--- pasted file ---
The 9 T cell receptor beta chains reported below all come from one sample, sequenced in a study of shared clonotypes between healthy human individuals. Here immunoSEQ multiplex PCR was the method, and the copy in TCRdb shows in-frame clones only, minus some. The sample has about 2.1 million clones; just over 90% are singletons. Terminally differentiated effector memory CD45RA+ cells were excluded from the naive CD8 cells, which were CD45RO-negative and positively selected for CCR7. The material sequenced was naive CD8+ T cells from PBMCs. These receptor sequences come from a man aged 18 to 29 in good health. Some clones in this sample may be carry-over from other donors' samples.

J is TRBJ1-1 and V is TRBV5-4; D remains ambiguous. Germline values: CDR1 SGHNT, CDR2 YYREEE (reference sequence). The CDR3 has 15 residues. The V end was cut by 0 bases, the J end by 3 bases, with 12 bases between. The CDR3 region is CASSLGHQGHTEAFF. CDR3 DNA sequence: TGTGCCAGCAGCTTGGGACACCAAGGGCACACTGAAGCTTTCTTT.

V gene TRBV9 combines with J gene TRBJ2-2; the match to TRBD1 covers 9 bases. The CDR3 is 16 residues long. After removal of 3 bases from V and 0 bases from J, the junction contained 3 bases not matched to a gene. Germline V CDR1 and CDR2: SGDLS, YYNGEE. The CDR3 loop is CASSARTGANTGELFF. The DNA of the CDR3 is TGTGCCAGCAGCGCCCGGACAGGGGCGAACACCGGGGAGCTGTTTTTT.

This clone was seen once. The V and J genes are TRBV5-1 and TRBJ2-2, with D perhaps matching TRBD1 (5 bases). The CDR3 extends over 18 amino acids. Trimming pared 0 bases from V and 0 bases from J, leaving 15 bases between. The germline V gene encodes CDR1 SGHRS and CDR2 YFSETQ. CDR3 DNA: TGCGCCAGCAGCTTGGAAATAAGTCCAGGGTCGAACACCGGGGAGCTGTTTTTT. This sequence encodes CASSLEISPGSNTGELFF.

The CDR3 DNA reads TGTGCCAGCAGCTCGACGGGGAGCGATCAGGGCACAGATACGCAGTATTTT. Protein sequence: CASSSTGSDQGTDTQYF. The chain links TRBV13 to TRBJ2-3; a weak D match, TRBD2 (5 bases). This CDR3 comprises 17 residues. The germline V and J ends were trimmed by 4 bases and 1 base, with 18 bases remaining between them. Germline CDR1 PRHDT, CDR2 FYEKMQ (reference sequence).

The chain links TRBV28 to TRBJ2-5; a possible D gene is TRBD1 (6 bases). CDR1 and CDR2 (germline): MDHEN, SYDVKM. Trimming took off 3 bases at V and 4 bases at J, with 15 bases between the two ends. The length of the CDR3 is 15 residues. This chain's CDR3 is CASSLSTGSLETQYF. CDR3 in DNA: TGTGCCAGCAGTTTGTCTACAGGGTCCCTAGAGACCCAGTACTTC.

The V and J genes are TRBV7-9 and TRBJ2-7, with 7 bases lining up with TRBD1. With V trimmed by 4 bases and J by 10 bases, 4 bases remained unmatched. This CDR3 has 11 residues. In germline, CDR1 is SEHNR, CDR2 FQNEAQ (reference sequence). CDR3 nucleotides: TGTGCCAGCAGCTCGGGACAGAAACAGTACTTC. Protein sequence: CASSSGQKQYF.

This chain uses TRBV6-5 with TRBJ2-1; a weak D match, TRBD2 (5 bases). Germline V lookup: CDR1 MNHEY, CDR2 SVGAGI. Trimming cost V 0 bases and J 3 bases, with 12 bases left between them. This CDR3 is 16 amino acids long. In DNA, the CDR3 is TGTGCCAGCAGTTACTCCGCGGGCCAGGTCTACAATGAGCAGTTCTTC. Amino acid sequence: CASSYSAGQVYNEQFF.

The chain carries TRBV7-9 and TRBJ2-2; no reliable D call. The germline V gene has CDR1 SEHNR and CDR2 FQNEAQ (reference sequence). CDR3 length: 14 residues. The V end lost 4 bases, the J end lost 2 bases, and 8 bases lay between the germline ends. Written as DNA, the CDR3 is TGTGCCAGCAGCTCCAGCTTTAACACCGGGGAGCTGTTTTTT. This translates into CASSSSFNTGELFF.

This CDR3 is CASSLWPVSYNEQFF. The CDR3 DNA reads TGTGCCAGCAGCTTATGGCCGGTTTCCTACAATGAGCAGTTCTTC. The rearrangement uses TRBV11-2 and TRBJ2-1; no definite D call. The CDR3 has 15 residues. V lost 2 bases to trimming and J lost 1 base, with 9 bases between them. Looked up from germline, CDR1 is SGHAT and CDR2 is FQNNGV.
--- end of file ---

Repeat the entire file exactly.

The 9 T cell receptor beta chains reported below all come from one sample, sequenced in a study of shared clonotypes between healthy human individuals. Here immunoSEQ multiplex PCR was the method, and the copy in TCRdb shows in-frame clones only, minus some. The sample has about 2.1 million clones; just over 90% are singletons. Terminally differentiated effector memory CD45RA+ cells were excluded from the naive CD8 cells, which were CD45RO-negative and positively selected for CCR7. The material sequenced was naive CD8+ T cells from PBMCs. These receptor sequences come from a man aged 18 to 29 in good health. Some clones in this sample may be carry-over from other donors' samples.

J is TRBJ1-1 and V is TRBV5-4; D remains ambiguous. Germline values: CDR1 SGHNT, CDR2 YYREEE (reference sequence). The CDR3 has 15 residues. The V end was cut by 0 bases, the J end by 3 bases, with 12 bases between. The CDR3 region is CASSLGHQGHTEAFF. CDR3 DNA sequence: TGTGCCAGCAGCTTGGGACACCAAGGGCACACTGAAGCTTTCTTT.

V gene TRBV9 combines with J gene TRBJ2-2; the match to TRBD1 covers 9 bases. The CDR3 is 16 residues long. After removal of 3 bases from V and 0 bases from J, the junction contained 3 bases not matched to a gene. Germline V CDR1 and CDR2: SGDLS, YYNGEE. The CDR3 loop is CASSARTGANTGELFF. The DNA of the CDR3 is TGTGCCAGCAGCGCCCGGACAGGGGCGAACACCGGGGAGCTGTTTTTT.

This clone was seen once. The V and J genes are TRBV5-1 and TRBJ2-2, with D perhaps matching TRBD1 (5 bases). The CDR3 extends over 18 amino acids. Trimming pared 0 bases from V and 0 bases from J, leaving 15 bases between. The germline V gene encodes CDR1 SGHRS and CDR2 YFSETQ. CDR3 DNA: TGCGCCAGCAGCTTGGAAATAAGTCCAGGGTCGAACACCGGGGAGCTGTTTTTT. This sequence encodes CASSLEISPGSNTGELFF.

The CDR3 DNA reads TGTGCCAGCAGCTCGACGGGGAGCGATCAGGGCACAGATACGCAGTATTTT. Protein sequence: CASSSTGSDQGTDTQYF. The chain links TRBV13 to TRBJ2-3; a weak D match, TRBD2 (5 bases). This CDR3 comprises 17 residues. The germline V and J ends were trimmed by 4 bases and 1 base, with 18 bases remaining between them. Germline CDR1 PRHDT, CDR2 FYEKMQ (reference sequence).

The chain links TRBV28 to TRBJ2-5; a possible D gene is TRBD1 (6 bases). CDR1 and CDR2 (germline): MDHEN, SYDVKM. Trimming took off 3 bases at V and 4 bases at J, with 15 bases between the two ends. The length of the CDR3 is 15 residues. This chain's CDR3 is CASSLSTGSLETQYF. CDR3 in DNA: TGTGCCAGCAGTTTGTCTACAGGGTCCCTAGAGACCCAGTACTTC.

The V and J genes are TRBV7-9 and TRBJ2-7, with 7 bases lining up with TRBD1. With V trimmed by 4 bases and J by 10 bases, 4 bases remained unmatched. This CDR3 has 11 residues. In germline, CDR1 is SEHNR, CDR2 FQNEAQ (reference sequence). CDR3 nucleotides: TGTGCCAGCAGCTCGGGACAGAAACAGTACTTC. Protein sequence: CASSSGQKQYF.

This chain uses TRBV6-5 with TRBJ2-1; a weak D match, TRBD2 (5 bases). Germline V lookup: CDR1 MNHEY, CDR2 SVGAGI. Trimming cost V 0 bases and J 3 bases, with 12 bases left between them. This CDR3 is 16 amino acids long. In DNA, the CDR3 is TGTGCCAGCAGTTACTCCGCGGGCCAGGTCTACAATGAGCAGTTCTTC. Amino acid sequence: CASSYSAGQVYNEQFF.

The chain carries TRBV7-9 and TRBJ2-2; no reliable D call. The germline V gene has CDR1 SEHNR and CDR2 FQNEAQ (reference sequence). CDR3 length: 14 residues. The V end lost 4 bases, the J end lost 2 bases, and 8 bases lay between the germline ends. Written as DNA, the CDR3 is TGTGCCAGCAGCTCCAGCTTTAACACCGGGGAGCTGTTTTTT. This translates into CASSSSFNTGELFF.

This CDR3 is CASSLWPVSYNEQFF. The CDR3 DNA reads TGTGCCAGCAGCTTATGGCCGGTTTCCTACAATGAGCAGTTCTTC. The rearrangement uses TRBV11-2 and TRBJ2-1; no definite D call. The CDR3 has 15 residues. V lost 2 bases to trimming and J lost 1 base, with 9 bases between them. Looked up from germline, CDR1 is SGHAT and CDR2 is FQNNGV.